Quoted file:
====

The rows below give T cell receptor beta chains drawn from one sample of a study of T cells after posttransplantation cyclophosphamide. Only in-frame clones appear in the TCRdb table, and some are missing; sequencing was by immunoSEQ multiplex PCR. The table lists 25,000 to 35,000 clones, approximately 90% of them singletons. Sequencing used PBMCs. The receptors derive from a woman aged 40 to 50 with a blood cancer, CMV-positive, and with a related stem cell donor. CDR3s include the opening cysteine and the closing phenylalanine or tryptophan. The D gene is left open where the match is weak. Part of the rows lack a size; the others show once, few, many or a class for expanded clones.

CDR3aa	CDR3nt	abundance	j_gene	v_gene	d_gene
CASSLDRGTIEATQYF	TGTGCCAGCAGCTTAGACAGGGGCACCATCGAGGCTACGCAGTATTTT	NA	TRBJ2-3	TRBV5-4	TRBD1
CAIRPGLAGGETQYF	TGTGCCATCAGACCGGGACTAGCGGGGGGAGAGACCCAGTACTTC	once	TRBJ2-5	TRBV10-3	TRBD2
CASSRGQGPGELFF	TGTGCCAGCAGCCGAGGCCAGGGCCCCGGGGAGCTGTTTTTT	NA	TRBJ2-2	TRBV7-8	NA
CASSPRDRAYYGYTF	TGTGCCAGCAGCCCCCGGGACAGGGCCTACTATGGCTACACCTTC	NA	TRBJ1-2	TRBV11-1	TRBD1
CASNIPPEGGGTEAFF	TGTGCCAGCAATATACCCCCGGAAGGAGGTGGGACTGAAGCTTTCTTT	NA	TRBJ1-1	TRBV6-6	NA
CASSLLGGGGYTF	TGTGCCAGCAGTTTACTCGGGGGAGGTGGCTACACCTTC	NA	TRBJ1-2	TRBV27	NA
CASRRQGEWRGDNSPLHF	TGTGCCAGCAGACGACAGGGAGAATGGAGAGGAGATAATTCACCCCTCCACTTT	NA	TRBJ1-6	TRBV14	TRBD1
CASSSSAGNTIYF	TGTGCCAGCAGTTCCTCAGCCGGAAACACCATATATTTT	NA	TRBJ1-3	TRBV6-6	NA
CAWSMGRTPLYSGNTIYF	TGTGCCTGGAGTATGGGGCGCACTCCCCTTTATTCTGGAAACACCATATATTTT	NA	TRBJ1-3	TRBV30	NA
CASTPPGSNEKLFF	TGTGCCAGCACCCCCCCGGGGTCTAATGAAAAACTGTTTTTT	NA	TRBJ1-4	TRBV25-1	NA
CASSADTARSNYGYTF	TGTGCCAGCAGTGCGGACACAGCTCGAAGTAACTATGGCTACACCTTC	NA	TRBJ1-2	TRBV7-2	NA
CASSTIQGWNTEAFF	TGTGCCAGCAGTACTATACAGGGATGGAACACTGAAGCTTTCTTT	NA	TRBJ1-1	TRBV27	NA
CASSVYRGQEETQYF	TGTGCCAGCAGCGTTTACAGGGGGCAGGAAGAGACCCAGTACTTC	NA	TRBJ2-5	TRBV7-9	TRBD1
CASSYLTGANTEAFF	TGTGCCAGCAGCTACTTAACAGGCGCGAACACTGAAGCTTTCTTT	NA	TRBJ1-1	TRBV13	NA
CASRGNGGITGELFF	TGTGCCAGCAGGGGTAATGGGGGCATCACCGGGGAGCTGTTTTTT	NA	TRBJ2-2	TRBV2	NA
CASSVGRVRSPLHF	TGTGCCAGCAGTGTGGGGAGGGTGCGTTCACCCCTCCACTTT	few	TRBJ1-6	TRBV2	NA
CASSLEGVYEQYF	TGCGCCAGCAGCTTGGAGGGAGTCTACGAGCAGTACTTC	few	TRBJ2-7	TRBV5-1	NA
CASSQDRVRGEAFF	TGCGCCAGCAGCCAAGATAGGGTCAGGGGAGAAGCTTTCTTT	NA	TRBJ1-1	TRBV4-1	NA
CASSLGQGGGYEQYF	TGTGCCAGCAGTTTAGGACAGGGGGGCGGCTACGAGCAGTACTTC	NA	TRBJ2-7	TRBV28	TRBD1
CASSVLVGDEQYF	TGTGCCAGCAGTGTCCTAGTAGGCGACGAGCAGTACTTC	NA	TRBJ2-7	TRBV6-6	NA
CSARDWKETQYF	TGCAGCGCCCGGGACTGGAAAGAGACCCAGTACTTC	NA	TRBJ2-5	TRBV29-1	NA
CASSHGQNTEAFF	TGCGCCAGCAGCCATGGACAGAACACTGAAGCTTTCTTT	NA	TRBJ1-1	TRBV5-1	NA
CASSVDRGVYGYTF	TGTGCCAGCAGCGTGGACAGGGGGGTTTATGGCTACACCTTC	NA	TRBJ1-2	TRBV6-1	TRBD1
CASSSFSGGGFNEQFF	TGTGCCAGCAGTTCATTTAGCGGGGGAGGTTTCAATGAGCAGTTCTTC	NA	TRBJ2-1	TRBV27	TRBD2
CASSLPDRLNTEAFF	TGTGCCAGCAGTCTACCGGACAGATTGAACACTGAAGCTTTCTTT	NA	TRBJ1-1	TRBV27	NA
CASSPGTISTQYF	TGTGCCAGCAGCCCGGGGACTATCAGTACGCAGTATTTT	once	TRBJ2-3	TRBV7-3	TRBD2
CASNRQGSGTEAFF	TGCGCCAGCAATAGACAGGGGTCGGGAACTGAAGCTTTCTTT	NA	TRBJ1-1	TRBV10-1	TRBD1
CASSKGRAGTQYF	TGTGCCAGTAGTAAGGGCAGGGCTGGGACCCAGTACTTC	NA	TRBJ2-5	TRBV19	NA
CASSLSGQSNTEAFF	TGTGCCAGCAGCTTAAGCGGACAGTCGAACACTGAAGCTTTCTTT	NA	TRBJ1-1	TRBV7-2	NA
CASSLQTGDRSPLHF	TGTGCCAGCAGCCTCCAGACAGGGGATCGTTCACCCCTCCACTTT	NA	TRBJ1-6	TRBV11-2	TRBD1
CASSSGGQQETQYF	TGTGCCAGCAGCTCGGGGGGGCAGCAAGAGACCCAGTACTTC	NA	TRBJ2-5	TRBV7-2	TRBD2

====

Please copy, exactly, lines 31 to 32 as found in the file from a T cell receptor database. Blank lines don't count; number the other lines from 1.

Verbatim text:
CASSLSGQSNTEAFF	TGTGCCAGCAGCTTAAGCGGACAGTCGAACACTGAAGCTTTCTTT	NA	TRBJ1-1	TRBV7-2	NA
CASSLQTGDRSPLHF	TGTGCCAGCAGCCTCCAGACAGGGGATCGTTCACCCCTCCACTTT	NA	TRBJ1-6	TRBV11-2	TRBD1